It is fortunate that, in the recent mpox (formally known as monkeypox) outbreak, there have been fairly few pediatric cases.
However, that means that there is very little information about pediatric mpox.
I was therefore eager to read a Start of the Art Review by a team from the CDC led by Dr. Amy Beeson, entitled “Mpox in Children and Adolescents: Epidemiology, Clinical Features, Diagnosis, and Management,” which was early published by Pediatrics in November (10.1542/peds.2022-060179).
The authors provide an update on what is currently known about mpox in children and adolescents, based on 22 reported pediatric cases.
Among their findings:
- Although it is usually transmitted through close skin-to-skin or mucosal contact with lesions, mpox can less commonly be transmitted through respiratory secretions or transplacentally. For those who are sexually active, condom use may not prevent infection, as condoms may not prevent all skin-to-skin contact with lesions.
- The rash can be papular, vesicular, pustular, and/or umbilicated. It can be on the trunk or extremities. Importantly – and different from varicella – the lesions are typically at the same stage, and the rash progresses slowly (2-4 weeks). The lesions are often quite painful.
- Fever, chills, and/or sweats are commonly reported. Lymphadenopathy (particularly cervical), sore throat, and headache are also common symptoms.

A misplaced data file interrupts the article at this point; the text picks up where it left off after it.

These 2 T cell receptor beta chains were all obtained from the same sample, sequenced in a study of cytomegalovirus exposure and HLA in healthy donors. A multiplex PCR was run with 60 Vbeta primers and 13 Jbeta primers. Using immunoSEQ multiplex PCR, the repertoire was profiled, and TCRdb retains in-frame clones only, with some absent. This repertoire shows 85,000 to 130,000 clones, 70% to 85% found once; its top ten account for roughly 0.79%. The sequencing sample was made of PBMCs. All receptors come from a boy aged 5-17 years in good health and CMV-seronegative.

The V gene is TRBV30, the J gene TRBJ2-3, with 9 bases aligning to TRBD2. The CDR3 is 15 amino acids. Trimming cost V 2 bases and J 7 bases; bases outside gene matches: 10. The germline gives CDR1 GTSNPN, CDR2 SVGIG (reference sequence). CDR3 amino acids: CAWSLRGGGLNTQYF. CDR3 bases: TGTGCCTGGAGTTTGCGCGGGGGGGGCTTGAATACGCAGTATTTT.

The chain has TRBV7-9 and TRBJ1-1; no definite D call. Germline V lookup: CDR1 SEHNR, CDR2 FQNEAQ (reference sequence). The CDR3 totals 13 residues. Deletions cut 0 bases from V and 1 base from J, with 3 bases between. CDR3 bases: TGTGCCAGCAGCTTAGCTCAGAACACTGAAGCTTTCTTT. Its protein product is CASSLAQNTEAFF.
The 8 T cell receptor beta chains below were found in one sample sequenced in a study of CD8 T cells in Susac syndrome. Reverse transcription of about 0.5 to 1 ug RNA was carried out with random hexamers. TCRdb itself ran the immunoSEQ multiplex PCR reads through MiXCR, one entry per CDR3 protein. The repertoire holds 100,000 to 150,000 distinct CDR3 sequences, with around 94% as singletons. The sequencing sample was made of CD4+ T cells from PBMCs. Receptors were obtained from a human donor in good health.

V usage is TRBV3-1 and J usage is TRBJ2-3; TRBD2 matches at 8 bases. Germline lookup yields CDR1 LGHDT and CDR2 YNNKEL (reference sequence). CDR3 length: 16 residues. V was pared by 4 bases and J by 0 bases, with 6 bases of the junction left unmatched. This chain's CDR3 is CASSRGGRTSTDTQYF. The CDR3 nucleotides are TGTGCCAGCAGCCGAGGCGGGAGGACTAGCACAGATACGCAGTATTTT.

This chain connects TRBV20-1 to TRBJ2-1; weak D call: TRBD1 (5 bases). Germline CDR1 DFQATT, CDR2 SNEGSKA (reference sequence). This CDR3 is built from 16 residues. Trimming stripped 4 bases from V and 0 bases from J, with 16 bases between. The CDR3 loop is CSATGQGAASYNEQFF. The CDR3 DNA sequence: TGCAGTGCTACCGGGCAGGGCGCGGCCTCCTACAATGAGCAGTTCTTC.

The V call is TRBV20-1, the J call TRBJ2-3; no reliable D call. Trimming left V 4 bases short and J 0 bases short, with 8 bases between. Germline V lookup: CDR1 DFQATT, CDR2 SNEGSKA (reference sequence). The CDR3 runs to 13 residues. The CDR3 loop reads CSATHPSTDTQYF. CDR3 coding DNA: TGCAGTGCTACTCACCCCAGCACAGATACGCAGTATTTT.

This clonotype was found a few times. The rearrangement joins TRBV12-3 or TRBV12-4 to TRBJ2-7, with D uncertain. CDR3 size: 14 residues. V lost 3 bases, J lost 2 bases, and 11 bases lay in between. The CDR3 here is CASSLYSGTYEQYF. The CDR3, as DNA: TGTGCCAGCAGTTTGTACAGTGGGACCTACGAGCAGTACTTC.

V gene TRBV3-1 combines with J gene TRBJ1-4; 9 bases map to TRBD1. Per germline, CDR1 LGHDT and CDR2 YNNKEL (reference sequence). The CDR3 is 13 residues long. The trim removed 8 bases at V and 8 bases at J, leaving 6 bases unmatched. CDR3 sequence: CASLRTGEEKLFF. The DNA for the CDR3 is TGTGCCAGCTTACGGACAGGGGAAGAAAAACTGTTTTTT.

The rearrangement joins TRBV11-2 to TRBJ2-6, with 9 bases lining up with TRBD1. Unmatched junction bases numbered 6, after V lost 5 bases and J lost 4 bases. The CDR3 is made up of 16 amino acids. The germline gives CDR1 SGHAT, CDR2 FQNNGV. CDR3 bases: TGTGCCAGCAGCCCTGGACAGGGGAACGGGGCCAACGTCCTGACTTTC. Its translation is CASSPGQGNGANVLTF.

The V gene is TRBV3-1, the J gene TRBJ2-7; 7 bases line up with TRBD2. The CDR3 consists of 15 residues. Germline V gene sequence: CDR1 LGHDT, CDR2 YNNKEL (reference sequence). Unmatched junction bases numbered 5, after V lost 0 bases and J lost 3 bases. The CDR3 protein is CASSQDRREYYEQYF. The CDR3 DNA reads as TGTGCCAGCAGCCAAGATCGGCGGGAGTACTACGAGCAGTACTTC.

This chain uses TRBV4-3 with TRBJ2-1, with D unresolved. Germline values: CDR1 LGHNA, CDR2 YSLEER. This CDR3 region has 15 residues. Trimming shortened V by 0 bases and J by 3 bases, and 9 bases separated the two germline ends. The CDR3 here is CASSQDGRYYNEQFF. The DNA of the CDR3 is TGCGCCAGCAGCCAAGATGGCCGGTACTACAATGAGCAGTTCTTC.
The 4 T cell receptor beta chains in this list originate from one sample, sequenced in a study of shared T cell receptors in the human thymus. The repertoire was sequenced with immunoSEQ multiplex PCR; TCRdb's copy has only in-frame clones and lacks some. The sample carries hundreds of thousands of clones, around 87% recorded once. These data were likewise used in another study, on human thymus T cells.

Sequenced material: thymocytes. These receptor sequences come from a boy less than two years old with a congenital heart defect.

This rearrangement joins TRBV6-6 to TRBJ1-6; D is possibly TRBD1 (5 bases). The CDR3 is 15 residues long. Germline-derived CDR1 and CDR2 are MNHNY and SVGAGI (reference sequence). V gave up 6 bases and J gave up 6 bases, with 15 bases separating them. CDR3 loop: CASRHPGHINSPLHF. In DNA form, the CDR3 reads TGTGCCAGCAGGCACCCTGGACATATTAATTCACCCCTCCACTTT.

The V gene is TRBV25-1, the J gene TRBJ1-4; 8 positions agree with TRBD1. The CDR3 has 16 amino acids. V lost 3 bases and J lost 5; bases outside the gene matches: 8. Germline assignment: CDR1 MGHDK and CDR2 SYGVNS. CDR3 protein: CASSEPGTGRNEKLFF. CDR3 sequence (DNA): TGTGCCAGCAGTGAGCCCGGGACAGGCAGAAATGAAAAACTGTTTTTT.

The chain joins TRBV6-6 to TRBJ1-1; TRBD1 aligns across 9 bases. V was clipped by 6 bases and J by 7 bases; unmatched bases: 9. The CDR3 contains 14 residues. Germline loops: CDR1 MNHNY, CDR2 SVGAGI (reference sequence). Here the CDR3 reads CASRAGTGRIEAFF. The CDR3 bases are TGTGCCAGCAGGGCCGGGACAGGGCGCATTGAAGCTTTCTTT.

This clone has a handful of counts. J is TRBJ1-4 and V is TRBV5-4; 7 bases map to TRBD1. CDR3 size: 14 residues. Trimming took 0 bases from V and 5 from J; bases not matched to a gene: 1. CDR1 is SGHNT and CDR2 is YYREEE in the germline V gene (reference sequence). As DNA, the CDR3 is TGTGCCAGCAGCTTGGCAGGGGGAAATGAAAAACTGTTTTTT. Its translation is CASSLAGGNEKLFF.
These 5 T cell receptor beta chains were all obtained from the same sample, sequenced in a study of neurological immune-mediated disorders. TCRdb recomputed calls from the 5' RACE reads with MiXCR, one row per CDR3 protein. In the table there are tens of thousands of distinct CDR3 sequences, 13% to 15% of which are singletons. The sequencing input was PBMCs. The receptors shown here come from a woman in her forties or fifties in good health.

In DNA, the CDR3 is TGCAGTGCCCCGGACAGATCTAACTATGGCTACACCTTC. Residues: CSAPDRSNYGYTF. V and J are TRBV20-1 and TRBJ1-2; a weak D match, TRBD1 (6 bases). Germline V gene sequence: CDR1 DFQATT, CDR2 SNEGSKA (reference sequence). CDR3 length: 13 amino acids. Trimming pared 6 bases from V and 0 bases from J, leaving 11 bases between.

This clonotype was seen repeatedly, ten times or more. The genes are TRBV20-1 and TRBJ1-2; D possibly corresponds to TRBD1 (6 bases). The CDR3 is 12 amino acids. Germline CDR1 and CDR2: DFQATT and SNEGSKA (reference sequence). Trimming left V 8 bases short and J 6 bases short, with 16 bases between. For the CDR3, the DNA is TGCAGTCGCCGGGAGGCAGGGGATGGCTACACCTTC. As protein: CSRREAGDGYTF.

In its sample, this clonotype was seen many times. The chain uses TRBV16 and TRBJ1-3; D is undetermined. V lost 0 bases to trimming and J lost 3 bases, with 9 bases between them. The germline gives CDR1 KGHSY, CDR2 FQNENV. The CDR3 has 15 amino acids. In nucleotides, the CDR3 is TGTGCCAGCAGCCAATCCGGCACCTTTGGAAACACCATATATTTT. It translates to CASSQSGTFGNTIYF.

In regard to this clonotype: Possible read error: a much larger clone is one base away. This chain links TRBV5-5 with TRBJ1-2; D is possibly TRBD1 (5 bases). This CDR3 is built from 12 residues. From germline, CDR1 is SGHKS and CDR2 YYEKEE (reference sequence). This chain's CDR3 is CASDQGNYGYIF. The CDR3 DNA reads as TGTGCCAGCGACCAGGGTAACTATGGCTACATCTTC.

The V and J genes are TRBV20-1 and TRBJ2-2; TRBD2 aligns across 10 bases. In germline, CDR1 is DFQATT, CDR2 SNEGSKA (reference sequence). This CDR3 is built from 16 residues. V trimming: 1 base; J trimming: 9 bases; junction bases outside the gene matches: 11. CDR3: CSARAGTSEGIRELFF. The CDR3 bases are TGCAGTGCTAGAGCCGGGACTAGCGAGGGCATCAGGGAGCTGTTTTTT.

- Diagnosis is generally made by polymerase chain reaction (more commonly known as PCR) testing of samples obtained by “vigorous swabbing” of the rash.
- The lesions should be covered and kept clean to prevent secondary infection and additional inoculation. In particular, it is important to keep children from picking at the lesions and then touching their eyes, as ocular infection can result in permanent corneal scarring.
- Patients are considered contagious until the lesions have healed, the scars have fallen off, and a new layer of skin has formed.
There is much more in this State of the Art Review – about the epidemiology, vaccines, and medications. If you’re like me and have felt the need to learn more about this disease, you will find this article helpful.